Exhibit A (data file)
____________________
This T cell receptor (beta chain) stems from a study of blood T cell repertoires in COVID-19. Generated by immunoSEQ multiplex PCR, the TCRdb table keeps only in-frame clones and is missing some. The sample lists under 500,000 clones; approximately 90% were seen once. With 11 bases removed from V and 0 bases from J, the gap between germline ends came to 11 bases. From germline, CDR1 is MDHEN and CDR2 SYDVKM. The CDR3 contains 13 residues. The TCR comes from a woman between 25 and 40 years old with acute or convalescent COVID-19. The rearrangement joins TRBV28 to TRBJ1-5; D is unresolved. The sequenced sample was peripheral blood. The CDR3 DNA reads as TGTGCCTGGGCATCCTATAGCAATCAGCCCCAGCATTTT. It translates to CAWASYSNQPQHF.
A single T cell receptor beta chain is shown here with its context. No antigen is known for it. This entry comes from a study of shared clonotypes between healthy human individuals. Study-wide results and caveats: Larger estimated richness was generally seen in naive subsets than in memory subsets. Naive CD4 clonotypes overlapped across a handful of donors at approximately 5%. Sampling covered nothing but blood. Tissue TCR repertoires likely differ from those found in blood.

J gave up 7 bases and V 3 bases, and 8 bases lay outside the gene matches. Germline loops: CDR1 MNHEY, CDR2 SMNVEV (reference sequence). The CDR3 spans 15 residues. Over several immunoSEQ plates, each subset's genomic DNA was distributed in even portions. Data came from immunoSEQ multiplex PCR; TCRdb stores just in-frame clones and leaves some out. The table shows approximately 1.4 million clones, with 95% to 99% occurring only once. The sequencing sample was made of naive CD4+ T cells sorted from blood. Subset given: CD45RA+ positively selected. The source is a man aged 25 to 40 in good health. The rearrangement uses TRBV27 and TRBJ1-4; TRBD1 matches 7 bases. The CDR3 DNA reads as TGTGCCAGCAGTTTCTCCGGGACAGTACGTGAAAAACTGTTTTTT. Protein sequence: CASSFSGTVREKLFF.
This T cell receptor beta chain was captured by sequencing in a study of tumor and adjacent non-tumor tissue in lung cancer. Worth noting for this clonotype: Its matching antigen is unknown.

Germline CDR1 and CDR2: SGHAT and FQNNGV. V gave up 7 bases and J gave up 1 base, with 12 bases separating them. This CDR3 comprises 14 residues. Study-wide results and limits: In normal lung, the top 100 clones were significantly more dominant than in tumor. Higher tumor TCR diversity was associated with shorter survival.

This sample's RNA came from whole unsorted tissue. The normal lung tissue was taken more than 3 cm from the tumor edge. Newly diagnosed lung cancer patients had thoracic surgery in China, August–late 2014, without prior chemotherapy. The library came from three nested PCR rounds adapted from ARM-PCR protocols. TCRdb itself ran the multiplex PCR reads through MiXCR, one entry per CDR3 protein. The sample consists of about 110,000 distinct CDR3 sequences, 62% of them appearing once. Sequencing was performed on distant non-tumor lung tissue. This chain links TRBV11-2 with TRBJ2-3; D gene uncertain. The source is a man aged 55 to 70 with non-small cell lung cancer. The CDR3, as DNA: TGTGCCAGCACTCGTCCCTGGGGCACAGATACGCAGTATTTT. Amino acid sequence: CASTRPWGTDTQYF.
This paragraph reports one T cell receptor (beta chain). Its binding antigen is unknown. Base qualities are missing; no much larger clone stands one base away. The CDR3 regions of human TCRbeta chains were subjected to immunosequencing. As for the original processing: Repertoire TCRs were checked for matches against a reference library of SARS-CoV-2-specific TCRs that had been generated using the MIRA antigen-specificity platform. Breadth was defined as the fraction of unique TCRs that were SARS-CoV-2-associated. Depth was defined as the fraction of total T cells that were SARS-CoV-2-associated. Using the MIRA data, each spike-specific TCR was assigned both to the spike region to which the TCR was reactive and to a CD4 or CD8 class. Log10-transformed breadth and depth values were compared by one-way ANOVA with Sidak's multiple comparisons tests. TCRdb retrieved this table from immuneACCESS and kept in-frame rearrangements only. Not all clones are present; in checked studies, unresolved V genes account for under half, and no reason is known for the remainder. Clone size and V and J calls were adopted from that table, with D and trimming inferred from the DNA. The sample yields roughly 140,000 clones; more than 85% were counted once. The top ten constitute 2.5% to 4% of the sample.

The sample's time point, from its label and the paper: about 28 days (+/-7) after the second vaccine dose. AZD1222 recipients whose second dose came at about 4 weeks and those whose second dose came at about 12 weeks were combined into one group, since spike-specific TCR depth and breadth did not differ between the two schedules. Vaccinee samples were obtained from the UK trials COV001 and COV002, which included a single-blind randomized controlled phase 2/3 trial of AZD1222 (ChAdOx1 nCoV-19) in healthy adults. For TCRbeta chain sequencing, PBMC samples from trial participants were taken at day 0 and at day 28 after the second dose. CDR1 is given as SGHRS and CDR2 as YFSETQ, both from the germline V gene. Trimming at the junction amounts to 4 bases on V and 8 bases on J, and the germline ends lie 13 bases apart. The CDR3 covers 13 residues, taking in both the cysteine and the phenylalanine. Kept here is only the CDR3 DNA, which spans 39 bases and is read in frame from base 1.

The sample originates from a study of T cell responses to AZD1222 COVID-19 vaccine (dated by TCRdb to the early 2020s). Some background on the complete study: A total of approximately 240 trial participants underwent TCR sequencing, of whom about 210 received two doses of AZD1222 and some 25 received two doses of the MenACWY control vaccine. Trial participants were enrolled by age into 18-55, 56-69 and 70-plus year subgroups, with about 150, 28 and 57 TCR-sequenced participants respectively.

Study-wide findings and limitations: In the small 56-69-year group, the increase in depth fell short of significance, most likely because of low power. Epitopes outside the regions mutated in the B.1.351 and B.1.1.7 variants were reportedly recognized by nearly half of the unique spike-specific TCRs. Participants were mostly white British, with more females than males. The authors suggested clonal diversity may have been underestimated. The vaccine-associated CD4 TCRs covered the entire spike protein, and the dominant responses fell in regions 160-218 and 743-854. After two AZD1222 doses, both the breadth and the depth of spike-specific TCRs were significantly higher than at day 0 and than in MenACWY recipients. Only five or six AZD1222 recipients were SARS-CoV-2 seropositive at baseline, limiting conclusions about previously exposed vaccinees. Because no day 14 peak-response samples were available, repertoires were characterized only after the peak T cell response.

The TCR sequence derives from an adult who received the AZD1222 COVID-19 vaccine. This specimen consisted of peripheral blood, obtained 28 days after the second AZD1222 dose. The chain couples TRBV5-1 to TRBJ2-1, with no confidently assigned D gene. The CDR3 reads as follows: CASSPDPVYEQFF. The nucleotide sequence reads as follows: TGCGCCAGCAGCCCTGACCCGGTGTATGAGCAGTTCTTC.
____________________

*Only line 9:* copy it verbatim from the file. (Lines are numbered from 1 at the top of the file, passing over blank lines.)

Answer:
The sample originates from a study of T cell responses to AZD1222 COVID-19 vaccine (dated by TCRdb to the early 2020s). Some background on the complete study: A total of approximately 240 trial participants underwent TCR sequencing, of whom about 210 received two doses of AZD1222 and some 25 received two doses of the MenACWY control vaccine. Trial participants were enrolled by age into 18-55, 56-69 and 70-plus year subgroups, with about 150, 28 and 57 TCR-sequenced participants respectively.